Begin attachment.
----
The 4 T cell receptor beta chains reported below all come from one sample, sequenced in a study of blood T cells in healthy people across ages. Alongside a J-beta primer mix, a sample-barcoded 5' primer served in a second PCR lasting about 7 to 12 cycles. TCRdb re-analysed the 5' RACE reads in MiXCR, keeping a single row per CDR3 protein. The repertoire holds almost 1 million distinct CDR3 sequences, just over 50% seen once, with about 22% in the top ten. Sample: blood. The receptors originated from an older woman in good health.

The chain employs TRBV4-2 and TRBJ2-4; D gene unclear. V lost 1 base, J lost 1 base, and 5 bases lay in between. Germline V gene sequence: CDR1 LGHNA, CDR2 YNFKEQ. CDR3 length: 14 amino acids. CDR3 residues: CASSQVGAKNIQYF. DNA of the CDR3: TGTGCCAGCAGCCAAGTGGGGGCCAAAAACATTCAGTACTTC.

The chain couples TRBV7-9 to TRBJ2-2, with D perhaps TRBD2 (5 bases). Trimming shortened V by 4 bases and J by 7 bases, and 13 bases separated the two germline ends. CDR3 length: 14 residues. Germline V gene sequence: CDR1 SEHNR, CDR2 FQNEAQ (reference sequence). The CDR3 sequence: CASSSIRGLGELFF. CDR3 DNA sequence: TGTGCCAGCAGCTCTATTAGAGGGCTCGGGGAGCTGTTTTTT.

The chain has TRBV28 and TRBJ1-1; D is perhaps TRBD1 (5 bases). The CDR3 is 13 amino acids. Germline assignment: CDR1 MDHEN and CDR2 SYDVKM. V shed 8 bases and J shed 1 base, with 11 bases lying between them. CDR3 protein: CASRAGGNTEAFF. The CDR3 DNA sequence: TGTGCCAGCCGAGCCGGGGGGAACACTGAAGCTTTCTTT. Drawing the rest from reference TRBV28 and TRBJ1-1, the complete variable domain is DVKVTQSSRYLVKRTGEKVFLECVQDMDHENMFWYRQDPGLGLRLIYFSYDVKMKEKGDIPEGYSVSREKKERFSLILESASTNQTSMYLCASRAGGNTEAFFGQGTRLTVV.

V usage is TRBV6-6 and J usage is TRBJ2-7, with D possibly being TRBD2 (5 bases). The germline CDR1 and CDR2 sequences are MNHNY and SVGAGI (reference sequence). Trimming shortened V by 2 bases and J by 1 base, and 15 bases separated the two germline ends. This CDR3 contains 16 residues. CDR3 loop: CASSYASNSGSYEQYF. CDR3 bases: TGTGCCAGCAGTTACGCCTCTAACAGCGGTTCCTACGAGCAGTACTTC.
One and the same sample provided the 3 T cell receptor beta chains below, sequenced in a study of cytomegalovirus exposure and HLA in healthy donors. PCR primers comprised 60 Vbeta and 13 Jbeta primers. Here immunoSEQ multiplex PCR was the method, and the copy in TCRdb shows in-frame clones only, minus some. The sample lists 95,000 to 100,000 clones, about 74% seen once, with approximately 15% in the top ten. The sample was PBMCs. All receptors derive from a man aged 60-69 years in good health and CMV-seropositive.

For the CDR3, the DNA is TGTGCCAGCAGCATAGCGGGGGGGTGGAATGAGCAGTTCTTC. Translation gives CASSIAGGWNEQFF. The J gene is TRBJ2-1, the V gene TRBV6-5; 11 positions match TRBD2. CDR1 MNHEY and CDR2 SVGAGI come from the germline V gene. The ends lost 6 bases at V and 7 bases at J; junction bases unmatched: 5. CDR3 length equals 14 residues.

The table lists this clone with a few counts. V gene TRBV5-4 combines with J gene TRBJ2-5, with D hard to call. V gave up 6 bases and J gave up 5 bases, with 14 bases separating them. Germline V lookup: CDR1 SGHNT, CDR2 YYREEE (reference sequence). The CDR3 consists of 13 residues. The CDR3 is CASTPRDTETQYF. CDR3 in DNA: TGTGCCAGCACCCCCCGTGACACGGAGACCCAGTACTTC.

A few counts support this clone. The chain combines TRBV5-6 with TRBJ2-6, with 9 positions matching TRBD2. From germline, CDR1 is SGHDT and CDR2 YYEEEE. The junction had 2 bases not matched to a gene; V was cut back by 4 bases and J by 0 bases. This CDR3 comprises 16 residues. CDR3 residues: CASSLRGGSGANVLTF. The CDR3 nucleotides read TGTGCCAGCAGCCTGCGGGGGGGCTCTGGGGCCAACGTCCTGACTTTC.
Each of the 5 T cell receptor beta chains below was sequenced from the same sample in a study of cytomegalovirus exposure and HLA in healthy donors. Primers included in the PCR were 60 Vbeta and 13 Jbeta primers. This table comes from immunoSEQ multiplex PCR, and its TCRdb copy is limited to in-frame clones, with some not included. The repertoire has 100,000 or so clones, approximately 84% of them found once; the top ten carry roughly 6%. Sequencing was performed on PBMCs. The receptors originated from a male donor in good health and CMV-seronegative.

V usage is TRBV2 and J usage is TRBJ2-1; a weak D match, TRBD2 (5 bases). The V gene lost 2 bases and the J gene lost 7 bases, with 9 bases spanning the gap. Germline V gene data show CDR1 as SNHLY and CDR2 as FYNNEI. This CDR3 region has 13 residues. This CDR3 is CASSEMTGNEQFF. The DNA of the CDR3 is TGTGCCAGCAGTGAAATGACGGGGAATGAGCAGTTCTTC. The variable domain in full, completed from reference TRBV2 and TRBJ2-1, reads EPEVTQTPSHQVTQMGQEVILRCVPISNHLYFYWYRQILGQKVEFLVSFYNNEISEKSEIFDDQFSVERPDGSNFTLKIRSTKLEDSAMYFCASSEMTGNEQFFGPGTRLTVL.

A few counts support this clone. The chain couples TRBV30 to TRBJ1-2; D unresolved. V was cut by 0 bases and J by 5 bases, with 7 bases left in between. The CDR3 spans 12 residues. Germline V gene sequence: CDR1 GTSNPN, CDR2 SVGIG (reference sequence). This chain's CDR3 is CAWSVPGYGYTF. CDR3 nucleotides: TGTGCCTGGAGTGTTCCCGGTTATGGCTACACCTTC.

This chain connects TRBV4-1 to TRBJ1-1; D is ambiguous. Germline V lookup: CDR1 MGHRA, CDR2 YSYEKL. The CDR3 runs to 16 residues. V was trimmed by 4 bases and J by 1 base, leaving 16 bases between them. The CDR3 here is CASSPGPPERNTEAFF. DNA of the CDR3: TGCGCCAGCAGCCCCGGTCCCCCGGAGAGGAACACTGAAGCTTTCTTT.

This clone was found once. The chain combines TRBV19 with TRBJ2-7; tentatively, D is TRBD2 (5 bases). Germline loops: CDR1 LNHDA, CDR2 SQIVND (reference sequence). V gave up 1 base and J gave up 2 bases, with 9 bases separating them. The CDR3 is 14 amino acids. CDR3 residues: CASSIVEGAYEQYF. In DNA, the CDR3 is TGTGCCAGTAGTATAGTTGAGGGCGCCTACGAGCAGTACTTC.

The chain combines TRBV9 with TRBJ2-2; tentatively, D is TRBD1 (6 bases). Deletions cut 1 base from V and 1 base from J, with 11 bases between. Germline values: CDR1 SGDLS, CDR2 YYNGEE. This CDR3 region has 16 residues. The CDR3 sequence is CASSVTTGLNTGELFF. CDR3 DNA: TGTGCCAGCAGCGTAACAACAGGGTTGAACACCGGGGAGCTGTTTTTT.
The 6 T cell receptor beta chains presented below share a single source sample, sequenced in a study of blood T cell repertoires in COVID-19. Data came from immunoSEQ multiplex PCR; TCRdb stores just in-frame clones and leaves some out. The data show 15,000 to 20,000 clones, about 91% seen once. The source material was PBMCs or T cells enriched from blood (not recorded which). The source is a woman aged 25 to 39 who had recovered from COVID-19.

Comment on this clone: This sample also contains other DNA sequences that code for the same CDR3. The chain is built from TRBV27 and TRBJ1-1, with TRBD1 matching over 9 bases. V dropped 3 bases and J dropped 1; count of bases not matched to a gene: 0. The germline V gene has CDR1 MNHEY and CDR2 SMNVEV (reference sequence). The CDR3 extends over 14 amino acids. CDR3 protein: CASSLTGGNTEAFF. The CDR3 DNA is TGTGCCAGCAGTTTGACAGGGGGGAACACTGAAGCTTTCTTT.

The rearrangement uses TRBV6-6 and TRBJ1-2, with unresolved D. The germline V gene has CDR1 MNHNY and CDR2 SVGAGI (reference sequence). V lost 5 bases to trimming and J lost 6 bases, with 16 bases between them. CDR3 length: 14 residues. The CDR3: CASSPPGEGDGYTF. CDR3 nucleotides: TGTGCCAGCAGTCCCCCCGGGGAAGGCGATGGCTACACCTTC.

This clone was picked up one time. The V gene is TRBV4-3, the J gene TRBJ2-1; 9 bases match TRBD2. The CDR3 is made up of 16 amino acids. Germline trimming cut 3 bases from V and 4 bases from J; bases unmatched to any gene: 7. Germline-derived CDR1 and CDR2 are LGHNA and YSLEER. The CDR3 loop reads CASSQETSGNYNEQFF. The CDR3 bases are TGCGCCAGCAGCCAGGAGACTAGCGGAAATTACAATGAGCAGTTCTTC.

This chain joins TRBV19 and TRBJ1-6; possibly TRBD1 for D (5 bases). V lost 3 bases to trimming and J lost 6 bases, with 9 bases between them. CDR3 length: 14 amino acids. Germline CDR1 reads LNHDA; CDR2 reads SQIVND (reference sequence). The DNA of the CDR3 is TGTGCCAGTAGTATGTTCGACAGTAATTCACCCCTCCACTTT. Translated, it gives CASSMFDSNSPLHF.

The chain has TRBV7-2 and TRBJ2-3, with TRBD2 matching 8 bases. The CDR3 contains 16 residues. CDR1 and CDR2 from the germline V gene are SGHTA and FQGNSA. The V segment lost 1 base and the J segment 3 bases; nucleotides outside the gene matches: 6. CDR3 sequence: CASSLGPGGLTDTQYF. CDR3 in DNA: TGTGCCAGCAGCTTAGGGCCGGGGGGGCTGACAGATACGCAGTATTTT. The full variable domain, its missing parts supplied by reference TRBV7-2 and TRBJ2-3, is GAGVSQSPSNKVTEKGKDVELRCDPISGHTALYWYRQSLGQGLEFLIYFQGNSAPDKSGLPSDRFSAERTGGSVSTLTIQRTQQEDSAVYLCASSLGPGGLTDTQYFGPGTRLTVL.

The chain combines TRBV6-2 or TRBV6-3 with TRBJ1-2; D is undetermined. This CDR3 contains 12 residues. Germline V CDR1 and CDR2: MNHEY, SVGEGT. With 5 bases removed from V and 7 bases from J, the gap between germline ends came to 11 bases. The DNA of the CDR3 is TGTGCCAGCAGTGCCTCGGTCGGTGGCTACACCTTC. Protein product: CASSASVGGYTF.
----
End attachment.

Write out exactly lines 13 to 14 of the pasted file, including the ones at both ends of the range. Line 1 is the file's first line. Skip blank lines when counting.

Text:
This chain connects TRBV4-1 to TRBJ1-1; D is ambiguous. Germline V lookup: CDR1 MGHRA, CDR2 YSYEKL. The CDR3 runs to 16 residues. V was trimmed by 4 bases and J by 1 base, leaving 16 bases between them. The CDR3 here is CASSPGPPERNTEAFF. DNA of the CDR3: TGCGCCAGCAGCCCCGGTCCCCCGGAGAGGAACACTGAAGCTTTCTTT.

This clone was found once. The chain combines TRBV19 with TRBJ2-7; tentatively, D is TRBD2 (5 bases). Germline loops: CDR1 LNHDA, CDR2 SQIVND (reference sequence). V gave up 1 base and J gave up 2 bases, with 9 bases separating them. The CDR3 is 14 amino acids. CDR3 residues: CASSIVEGAYEQYF. In DNA, the CDR3 is TGTGCCAGTAGTATAGTTGAGGGCGCCTACGAGCAGTACTTC.